It’s Spring! It’s Spring!

It’s Spring! It’s Spring!

Well, Spring has officially arrived in the Northern Hemisphere, and the weather here in Western Washington, just to show that it can sometimes behave itself, was sunny and warm, with highs that topped out in the 70s in some areas. Yeah, that won’t last. It will start raining again tomorrow and won’t stop until July 5th, because that’s what it does here.

Speaking of rain, a lack of rain early in the season, followed recently by excessive amounts of rain, has resulted in a terrible tragedy for residents north of the Seattle area in the little community of Oso. A mudslide almost a mile wide has engulfed the town and surrounding countryside, as well as a stretch of Washington Highway 530.

These images from the Washington State Department of Transportation tell the story. This photo shows where the highway disappears under the mud, the Stillaguamish River on the left almost completely blocked. In this photo, the enormous size of the chunk of mountain that collapsed is shown. Our hearts go out to the victims and the families, many of whom still don’t know whether their loved ones are alive under the rubble or not.

After that sobering item, I could use some cheering up, so I’ll let Search and Rescue do what they do best and I’ll focus on one of the most popular positives of Spring – wildflowers. Wildflowers are already out in numbers at the lower elevations and coastal areas, including the Columbia River Gorge between Washington and Oregon. A while back I did a story about some of the more exotic flowers in the region such as naked broomrape, so today I thought I’d follow up with some of the others with less troublesome names.

One of my favorites that is fairly prolific is the yellow bells, named primarily for its, um, yellow bell shape.

Yellow bells along the Catherine Creek trail, Columbia Gorge, Washington

This common early spring perennial grows in heavy soils that bake in the summer, with grass or brush, or in light woods, at low to high elevations.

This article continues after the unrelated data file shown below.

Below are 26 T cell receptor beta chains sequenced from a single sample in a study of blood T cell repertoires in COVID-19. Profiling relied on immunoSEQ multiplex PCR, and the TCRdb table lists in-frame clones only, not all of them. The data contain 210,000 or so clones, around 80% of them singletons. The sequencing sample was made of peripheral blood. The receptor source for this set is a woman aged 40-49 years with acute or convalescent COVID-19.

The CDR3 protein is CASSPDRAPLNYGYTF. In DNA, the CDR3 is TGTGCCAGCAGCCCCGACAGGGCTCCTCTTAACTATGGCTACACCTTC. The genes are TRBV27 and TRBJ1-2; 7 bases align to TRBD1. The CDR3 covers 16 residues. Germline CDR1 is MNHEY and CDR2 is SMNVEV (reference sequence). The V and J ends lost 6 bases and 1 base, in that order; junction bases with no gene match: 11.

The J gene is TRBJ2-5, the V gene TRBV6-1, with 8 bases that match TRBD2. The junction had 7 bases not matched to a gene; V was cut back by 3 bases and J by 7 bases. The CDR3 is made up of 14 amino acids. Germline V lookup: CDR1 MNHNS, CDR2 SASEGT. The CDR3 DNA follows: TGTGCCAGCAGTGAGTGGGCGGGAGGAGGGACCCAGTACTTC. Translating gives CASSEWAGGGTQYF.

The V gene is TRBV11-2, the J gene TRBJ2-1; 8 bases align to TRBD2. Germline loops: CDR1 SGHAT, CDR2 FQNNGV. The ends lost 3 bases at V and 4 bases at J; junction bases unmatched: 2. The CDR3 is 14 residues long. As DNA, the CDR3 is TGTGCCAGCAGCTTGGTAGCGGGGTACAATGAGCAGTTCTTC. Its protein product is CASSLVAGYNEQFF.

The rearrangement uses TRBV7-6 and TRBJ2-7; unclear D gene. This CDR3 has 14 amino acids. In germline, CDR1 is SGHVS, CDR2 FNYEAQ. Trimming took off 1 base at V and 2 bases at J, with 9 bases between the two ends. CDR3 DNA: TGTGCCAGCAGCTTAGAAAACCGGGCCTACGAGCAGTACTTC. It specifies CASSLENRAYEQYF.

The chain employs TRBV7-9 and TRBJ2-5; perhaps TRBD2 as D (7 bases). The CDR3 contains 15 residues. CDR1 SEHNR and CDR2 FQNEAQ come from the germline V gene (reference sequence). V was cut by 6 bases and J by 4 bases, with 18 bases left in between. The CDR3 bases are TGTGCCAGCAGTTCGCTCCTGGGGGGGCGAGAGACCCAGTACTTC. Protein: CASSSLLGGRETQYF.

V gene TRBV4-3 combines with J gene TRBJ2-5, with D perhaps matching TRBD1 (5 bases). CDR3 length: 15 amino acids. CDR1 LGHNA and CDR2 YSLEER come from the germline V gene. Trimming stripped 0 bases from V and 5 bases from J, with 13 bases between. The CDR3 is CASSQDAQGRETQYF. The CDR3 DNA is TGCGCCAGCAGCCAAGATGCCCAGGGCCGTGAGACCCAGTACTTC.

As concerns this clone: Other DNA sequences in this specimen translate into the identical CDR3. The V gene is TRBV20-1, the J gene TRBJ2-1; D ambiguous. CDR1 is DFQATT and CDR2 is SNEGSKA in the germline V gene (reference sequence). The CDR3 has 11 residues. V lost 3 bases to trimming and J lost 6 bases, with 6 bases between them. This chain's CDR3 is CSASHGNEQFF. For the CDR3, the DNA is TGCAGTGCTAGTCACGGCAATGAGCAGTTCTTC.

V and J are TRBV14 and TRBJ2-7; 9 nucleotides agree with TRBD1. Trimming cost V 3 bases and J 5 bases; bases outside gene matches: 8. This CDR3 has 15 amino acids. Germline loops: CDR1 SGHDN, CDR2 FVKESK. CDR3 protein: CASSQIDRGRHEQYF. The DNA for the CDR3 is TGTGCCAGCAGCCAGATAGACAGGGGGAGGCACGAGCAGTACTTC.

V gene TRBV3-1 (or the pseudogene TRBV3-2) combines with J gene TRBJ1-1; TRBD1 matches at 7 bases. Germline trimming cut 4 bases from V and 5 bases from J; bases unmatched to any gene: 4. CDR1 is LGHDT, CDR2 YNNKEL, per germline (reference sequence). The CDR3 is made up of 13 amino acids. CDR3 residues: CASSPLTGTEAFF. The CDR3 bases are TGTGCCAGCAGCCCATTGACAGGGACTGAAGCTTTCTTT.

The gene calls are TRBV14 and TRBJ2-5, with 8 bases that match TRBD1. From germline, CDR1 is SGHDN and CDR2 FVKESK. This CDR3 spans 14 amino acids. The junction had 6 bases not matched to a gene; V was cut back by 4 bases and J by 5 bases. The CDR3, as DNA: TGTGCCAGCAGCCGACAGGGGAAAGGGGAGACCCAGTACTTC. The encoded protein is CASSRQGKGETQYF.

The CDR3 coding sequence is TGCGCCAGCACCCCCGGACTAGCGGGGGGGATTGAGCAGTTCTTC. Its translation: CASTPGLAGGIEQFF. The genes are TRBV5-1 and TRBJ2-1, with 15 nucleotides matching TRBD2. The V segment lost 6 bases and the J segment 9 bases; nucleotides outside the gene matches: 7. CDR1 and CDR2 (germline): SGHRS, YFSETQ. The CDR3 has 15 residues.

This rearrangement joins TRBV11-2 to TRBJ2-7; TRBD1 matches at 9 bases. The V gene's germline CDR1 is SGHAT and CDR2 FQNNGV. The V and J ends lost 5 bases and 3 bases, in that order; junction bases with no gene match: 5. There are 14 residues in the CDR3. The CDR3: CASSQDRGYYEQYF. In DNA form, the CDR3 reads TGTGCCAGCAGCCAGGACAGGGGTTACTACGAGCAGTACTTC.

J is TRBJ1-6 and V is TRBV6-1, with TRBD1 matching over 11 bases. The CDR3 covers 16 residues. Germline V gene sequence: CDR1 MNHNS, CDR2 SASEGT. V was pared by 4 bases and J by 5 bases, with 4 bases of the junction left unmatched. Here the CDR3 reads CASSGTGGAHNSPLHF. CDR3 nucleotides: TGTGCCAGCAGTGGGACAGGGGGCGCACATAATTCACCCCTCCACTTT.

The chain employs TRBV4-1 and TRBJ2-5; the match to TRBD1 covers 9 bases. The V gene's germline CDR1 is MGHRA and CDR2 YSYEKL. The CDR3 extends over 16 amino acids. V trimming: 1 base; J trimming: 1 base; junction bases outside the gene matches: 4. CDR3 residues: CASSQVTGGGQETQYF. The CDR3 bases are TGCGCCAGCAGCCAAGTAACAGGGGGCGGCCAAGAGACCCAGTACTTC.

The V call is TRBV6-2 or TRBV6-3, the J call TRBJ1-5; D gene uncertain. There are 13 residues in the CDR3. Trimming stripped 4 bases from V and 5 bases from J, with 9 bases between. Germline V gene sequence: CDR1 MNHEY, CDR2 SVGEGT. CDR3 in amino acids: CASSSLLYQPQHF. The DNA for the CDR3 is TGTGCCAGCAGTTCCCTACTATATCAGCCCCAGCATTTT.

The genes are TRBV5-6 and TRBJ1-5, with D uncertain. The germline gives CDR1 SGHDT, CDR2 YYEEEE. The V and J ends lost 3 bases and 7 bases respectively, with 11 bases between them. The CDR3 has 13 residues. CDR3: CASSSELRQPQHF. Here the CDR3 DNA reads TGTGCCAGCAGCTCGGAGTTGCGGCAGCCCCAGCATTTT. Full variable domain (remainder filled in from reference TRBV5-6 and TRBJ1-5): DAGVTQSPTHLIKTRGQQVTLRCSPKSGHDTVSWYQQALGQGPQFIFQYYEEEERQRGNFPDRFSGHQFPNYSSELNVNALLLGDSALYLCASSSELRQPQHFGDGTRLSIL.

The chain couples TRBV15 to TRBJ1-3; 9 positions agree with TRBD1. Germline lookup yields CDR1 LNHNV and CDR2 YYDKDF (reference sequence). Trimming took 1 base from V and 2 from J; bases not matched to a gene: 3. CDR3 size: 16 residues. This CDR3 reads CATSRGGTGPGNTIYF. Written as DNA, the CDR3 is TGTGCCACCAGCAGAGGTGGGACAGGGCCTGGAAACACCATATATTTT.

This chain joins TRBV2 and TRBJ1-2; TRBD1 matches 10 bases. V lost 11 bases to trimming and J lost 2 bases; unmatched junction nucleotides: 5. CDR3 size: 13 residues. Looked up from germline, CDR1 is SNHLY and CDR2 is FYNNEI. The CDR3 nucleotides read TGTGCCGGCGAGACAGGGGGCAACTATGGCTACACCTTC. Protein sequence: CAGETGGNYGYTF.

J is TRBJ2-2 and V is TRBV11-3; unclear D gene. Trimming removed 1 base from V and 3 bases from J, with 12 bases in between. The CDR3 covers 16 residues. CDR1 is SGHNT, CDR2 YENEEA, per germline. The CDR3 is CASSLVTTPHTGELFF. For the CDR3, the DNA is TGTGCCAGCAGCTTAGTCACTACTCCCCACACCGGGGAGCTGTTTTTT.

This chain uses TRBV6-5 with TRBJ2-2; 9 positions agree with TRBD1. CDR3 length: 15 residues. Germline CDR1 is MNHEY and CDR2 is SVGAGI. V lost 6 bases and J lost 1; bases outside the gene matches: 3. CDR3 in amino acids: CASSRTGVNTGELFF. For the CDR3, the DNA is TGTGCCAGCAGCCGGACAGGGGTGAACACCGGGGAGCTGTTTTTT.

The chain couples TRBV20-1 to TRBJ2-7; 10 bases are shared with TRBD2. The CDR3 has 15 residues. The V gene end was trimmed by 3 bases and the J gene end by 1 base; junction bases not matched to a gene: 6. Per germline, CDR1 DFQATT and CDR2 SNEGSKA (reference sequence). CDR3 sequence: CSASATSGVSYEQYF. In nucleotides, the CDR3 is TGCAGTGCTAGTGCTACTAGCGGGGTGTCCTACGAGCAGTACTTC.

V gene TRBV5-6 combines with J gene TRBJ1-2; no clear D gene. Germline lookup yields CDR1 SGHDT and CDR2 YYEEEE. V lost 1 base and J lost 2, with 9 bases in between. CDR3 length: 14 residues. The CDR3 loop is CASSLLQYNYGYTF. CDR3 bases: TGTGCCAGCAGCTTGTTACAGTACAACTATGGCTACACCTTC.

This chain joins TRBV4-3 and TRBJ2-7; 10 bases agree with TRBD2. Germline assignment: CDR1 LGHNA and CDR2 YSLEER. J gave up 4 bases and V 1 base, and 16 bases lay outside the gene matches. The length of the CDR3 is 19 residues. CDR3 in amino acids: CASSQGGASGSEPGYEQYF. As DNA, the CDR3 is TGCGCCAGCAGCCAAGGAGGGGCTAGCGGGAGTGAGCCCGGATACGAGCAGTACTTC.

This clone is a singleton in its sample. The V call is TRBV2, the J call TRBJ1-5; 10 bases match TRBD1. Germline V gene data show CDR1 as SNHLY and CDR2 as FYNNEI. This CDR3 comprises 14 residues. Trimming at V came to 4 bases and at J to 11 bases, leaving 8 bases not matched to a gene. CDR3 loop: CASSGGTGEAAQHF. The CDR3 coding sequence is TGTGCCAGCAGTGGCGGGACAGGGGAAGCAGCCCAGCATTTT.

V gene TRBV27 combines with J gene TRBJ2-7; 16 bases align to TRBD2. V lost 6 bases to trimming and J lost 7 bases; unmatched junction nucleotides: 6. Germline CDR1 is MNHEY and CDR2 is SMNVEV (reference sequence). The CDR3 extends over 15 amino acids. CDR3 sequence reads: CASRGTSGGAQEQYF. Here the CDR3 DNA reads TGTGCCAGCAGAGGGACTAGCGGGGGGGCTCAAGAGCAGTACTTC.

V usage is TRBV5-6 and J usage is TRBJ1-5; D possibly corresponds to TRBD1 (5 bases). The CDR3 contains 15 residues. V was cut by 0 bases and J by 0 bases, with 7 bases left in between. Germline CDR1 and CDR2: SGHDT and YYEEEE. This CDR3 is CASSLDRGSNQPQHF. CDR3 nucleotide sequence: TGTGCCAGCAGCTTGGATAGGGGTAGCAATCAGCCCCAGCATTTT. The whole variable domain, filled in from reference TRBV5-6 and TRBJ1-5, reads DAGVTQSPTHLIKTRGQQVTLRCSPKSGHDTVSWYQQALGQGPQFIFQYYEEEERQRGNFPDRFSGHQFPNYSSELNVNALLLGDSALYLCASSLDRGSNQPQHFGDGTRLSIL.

Another beauty that is fairly common on trails in the Gorge is the grass widow, with colors ranging from white to magenta and all shades of pink. I found this deep purple one with yellow bells in the background.

Grass Widows, Tom McCall Nature Preserve, Oregon

Grass widows grow at mid elevations in rocky vernal-wet places that dry hard later in spring.

Oaks toothwort grows, you guessed it, under oak trees. Actually, I think they’re allowed to grow pretty much anywhere they want, which is generally in moist humus soil in forests. And under oak trees.

Oaks toothwort in the Tom McCall Nature Preserve, Columbia Gorge, Oregon

Oaks toothwort is found in moist spring soil in open forests, and under Oregon white oak in the Columbia Gorge.

As the higher elevations begin to melt out soon, hikers all over the region will see avalanche lilies in great abundance. Always a problem to remember, the avalanche lilies are white with a yellow center, while the similar looking glacier lilies are yellow.

Avalanche Lilies at Dawn, Obstruction Point, Olympic National Park, Washington

The rising sun backlights a field of avalanche lillies at Obstruction Point, in Olympic National Park, Washington.

And with cherry blossoms blooming everywhere, while not really a wildflower, I can’t ignore this local gem.

Cherry Blossoms and Lamp, State Capitol, Olympia, Washingon

The post of the lamp and the branches of the tree seem to mimic one another on the grounds of the Washington State Capitol, in Olympia, Washington.

So hopefully next week the local news will be better. In the meantime, if you’re out hiking, wherever in the world you are, be sure to look down and see what’s on the side of the trail at your feet. Look closely enough, and you might be amazed at what you find, even if you don’t know its name!

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2 Responses to “It’s Spring! It’s Spring!”

  1. Ron says:

    You just can’t beat the cherry blossoms in Spring…making even the rain-soaked days joyful – a pleasant reminder of the approaching summer…whenever that decides to show-up 🙂

  2. Frances Trudell says:

    Lovely flowers. Welcome Spring!

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